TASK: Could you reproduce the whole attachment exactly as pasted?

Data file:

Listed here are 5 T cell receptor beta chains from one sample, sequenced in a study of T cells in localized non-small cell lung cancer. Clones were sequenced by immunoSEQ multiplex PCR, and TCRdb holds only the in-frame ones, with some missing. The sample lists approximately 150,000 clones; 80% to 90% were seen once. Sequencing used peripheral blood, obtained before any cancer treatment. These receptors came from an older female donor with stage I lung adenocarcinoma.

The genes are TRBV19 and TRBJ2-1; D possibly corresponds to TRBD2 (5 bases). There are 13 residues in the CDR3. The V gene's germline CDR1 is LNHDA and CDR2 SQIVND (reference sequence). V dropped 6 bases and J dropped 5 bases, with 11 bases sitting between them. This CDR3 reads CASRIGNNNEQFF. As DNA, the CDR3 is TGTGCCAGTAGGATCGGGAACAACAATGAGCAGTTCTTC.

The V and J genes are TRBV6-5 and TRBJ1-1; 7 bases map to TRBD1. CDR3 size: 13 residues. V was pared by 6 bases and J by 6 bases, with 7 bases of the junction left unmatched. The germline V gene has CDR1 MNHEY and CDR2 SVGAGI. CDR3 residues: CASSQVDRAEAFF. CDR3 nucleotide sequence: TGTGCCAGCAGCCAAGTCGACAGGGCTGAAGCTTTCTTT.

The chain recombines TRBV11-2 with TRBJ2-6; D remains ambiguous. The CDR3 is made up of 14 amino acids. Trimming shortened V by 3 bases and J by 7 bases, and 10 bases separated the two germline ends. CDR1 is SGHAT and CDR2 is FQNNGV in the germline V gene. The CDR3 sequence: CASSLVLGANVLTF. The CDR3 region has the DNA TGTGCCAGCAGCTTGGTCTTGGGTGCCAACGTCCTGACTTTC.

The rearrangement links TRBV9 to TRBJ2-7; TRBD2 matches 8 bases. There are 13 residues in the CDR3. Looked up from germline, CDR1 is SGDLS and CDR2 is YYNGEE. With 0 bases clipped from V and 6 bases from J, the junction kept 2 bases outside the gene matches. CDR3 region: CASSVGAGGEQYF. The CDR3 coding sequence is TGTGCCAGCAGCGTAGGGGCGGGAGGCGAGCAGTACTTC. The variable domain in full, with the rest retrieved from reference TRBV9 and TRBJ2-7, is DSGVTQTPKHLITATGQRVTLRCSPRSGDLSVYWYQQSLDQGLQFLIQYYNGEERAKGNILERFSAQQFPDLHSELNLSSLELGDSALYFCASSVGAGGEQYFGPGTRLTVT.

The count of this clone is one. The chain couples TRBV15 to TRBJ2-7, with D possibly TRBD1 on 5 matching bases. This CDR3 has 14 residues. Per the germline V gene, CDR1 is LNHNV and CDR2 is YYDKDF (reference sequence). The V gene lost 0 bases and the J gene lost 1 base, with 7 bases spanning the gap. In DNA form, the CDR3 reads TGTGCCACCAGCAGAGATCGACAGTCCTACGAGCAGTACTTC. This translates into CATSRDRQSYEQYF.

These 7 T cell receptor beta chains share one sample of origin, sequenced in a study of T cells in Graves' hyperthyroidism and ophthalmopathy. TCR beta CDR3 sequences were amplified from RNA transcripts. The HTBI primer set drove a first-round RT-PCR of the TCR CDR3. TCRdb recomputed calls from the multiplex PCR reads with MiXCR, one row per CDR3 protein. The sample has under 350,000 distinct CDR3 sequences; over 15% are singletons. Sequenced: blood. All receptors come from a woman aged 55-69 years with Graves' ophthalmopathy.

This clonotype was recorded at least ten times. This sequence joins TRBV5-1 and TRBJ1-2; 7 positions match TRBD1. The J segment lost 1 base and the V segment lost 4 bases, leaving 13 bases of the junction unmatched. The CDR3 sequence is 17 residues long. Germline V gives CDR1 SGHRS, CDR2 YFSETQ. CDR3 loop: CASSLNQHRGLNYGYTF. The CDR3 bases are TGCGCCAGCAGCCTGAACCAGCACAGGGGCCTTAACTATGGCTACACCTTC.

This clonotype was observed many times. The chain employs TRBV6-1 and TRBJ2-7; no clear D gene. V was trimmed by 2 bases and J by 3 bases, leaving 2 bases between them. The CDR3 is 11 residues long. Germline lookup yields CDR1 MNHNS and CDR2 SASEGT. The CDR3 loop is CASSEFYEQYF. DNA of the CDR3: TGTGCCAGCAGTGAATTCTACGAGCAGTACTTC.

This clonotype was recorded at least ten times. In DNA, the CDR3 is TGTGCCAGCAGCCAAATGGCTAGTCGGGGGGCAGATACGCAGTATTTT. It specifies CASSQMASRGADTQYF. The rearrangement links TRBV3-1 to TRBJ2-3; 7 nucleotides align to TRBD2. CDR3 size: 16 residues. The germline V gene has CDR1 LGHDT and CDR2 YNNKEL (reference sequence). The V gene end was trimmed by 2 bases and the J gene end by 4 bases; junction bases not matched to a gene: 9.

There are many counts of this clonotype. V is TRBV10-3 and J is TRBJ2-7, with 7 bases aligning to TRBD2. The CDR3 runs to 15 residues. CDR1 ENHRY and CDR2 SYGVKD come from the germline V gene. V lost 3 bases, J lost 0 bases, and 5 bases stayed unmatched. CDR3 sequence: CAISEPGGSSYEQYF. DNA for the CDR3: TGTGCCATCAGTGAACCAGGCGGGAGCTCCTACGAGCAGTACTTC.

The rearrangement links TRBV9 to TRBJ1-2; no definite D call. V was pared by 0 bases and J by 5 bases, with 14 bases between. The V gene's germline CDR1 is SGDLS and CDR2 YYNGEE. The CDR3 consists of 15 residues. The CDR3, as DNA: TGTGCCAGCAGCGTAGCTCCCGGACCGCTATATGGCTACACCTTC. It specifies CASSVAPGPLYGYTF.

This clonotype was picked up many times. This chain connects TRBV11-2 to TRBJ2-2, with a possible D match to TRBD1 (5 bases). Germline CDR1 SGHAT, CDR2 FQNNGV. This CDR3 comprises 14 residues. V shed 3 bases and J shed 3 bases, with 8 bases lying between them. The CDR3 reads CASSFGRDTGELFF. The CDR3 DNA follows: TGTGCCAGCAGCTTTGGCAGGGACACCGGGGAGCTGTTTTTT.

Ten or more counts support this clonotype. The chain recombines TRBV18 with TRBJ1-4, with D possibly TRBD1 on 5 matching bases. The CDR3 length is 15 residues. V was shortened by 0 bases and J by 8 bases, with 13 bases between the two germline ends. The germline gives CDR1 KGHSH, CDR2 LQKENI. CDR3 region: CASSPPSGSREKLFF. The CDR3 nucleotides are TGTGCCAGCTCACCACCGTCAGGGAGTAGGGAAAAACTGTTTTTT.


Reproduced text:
Listed here are 5 T cell receptor beta chains from one sample, sequenced in a study of T cells in localized non-small cell lung cancer. Clones were sequenced by immunoSEQ multiplex PCR, and TCRdb holds only the in-frame ones, with some missing. The sample lists approximately 150,000 clones; 80% to 90% were seen once. Sequencing used peripheral blood, obtained before any cancer treatment. These receptors came from an older female donor with stage I lung adenocarcinoma.

The genes are TRBV19 and TRBJ2-1; D possibly corresponds to TRBD2 (5 bases). There are 13 residues in the CDR3. The V gene's germline CDR1 is LNHDA and CDR2 SQIVND (reference sequence). V dropped 6 bases and J dropped 5 bases, with 11 bases sitting between them. This CDR3 reads CASRIGNNNEQFF. As DNA, the CDR3 is TGTGCCAGTAGGATCGGGAACAACAATGAGCAGTTCTTC.

The V and J genes are TRBV6-5 and TRBJ1-1; 7 bases map to TRBD1. CDR3 size: 13 residues. V was pared by 6 bases and J by 6 bases, with 7 bases of the junction left unmatched. The germline V gene has CDR1 MNHEY and CDR2 SVGAGI. CDR3 residues: CASSQVDRAEAFF. CDR3 nucleotide sequence: TGTGCCAGCAGCCAAGTCGACAGGGCTGAAGCTTTCTTT.

The chain recombines TRBV11-2 with TRBJ2-6; D remains ambiguous. The CDR3 is made up of 14 amino acids. Trimming shortened V by 3 bases and J by 7 bases, and 10 bases separated the two germline ends. CDR1 is SGHAT and CDR2 is FQNNGV in the germline V gene. The CDR3 sequence: CASSLVLGANVLTF. The CDR3 region has the DNA TGTGCCAGCAGCTTGGTCTTGGGTGCCAACGTCCTGACTTTC.

The rearrangement links TRBV9 to TRBJ2-7; TRBD2 matches 8 bases. There are 13 residues in the CDR3. Looked up from germline, CDR1 is SGDLS and CDR2 is YYNGEE. With 0 bases clipped from V and 6 bases from J, the junction kept 2 bases outside the gene matches. CDR3 region: CASSVGAGGEQYF. The CDR3 coding sequence is TGTGCCAGCAGCGTAGGGGCGGGAGGCGAGCAGTACTTC. The variable domain in full, with the rest retrieved from reference TRBV9 and TRBJ2-7, is DSGVTQTPKHLITATGQRVTLRCSPRSGDLSVYWYQQSLDQGLQFLIQYYNGEERAKGNILERFSAQQFPDLHSELNLSSLELGDSALYFCASSVGAGGEQYFGPGTRLTVT.

The count of this clone is one. The chain couples TRBV15 to TRBJ2-7, with D possibly TRBD1 on 5 matching bases. This CDR3 has 14 residues. Per the germline V gene, CDR1 is LNHNV and CDR2 is YYDKDF (reference sequence). The V gene lost 0 bases and the J gene lost 1 base, with 7 bases spanning the gap. In DNA form, the CDR3 reads TGTGCCACCAGCAGAGATCGACAGTCCTACGAGCAGTACTTC. This translates into CATSRDRQSYEQYF.

These 7 T cell receptor beta chains share one sample of origin, sequenced in a study of T cells in Graves' hyperthyroidism and ophthalmopathy. TCR beta CDR3 sequences were amplified from RNA transcripts. The HTBI primer set drove a first-round RT-PCR of the TCR CDR3. TCRdb recomputed calls from the multiplex PCR reads with MiXCR, one row per CDR3 protein. The sample has under 350,000 distinct CDR3 sequences; over 15% are singletons. Sequenced: blood. All receptors come from a woman aged 55-69 years with Graves' ophthalmopathy.

This clonotype was recorded at least ten times. This sequence joins TRBV5-1 and TRBJ1-2; 7 positions match TRBD1. The J segment lost 1 base and the V segment lost 4 bases, leaving 13 bases of the junction unmatched. The CDR3 sequence is 17 residues long. Germline V gives CDR1 SGHRS, CDR2 YFSETQ. CDR3 loop: CASSLNQHRGLNYGYTF. The CDR3 bases are TGCGCCAGCAGCCTGAACCAGCACAGGGGCCTTAACTATGGCTACACCTTC.

This clonotype was observed many times. The chain employs TRBV6-1 and TRBJ2-7; no clear D gene. V was trimmed by 2 bases and J by 3 bases, leaving 2 bases between them. The CDR3 is 11 residues long. Germline lookup yields CDR1 MNHNS and CDR2 SASEGT. The CDR3 loop is CASSEFYEQYF. DNA of the CDR3: TGTGCCAGCAGTGAATTCTACGAGCAGTACTTC.

This clonotype was recorded at least ten times. In DNA, the CDR3 is TGTGCCAGCAGCCAAATGGCTAGTCGGGGGGCAGATACGCAGTATTTT. It specifies CASSQMASRGADTQYF. The rearrangement links TRBV3-1 to TRBJ2-3; 7 nucleotides align to TRBD2. CDR3 size: 16 residues. The germline V gene has CDR1 LGHDT and CDR2 YNNKEL (reference sequence). The V gene end was trimmed by 2 bases and the J gene end by 4 bases; junction bases not matched to a gene: 9.

There are many counts of this clonotype. V is TRBV10-3 and J is TRBJ2-7, with 7 bases aligning to TRBD2. The CDR3 runs to 15 residues. CDR1 ENHRY and CDR2 SYGVKD come from the germline V gene. V lost 3 bases, J lost 0 bases, and 5 bases stayed unmatched. CDR3 sequence: CAISEPGGSSYEQYF. DNA for the CDR3: TGTGCCATCAGTGAACCAGGCGGGAGCTCCTACGAGCAGTACTTC.

The rearrangement links TRBV9 to TRBJ1-2; no definite D call. V was pared by 0 bases and J by 5 bases, with 14 bases between. The V gene's germline CDR1 is SGDLS and CDR2 YYNGEE. The CDR3 consists of 15 residues. The CDR3, as DNA: TGTGCCAGCAGCGTAGCTCCCGGACCGCTATATGGCTACACCTTC. It specifies CASSVAPGPLYGYTF.

This clonotype was picked up many times. This chain connects TRBV11-2 to TRBJ2-2, with a possible D match to TRBD1 (5 bases). Germline CDR1 SGHAT, CDR2 FQNNGV. This CDR3 comprises 14 residues. V shed 3 bases and J shed 3 bases, with 8 bases lying between them. The CDR3 reads CASSFGRDTGELFF. The CDR3 DNA follows: TGTGCCAGCAGCTTTGGCAGGGACACCGGGGAGCTGTTTTTT.

Ten or more counts support this clonotype. The chain recombines TRBV18 with TRBJ1-4, with D possibly TRBD1 on 5 matching bases. The CDR3 length is 15 residues. V was shortened by 0 bases and J by 8 bases, with 13 bases between the two germline ends. The germline gives CDR1 KGHSH, CDR2 LQKENI. CDR3 region: CASSPPSGSREKLFF. The CDR3 nucleotides are TGTGCCAGCTCACCACCGTCAGGGAGTAGGGAAAAACTGTTTTTT.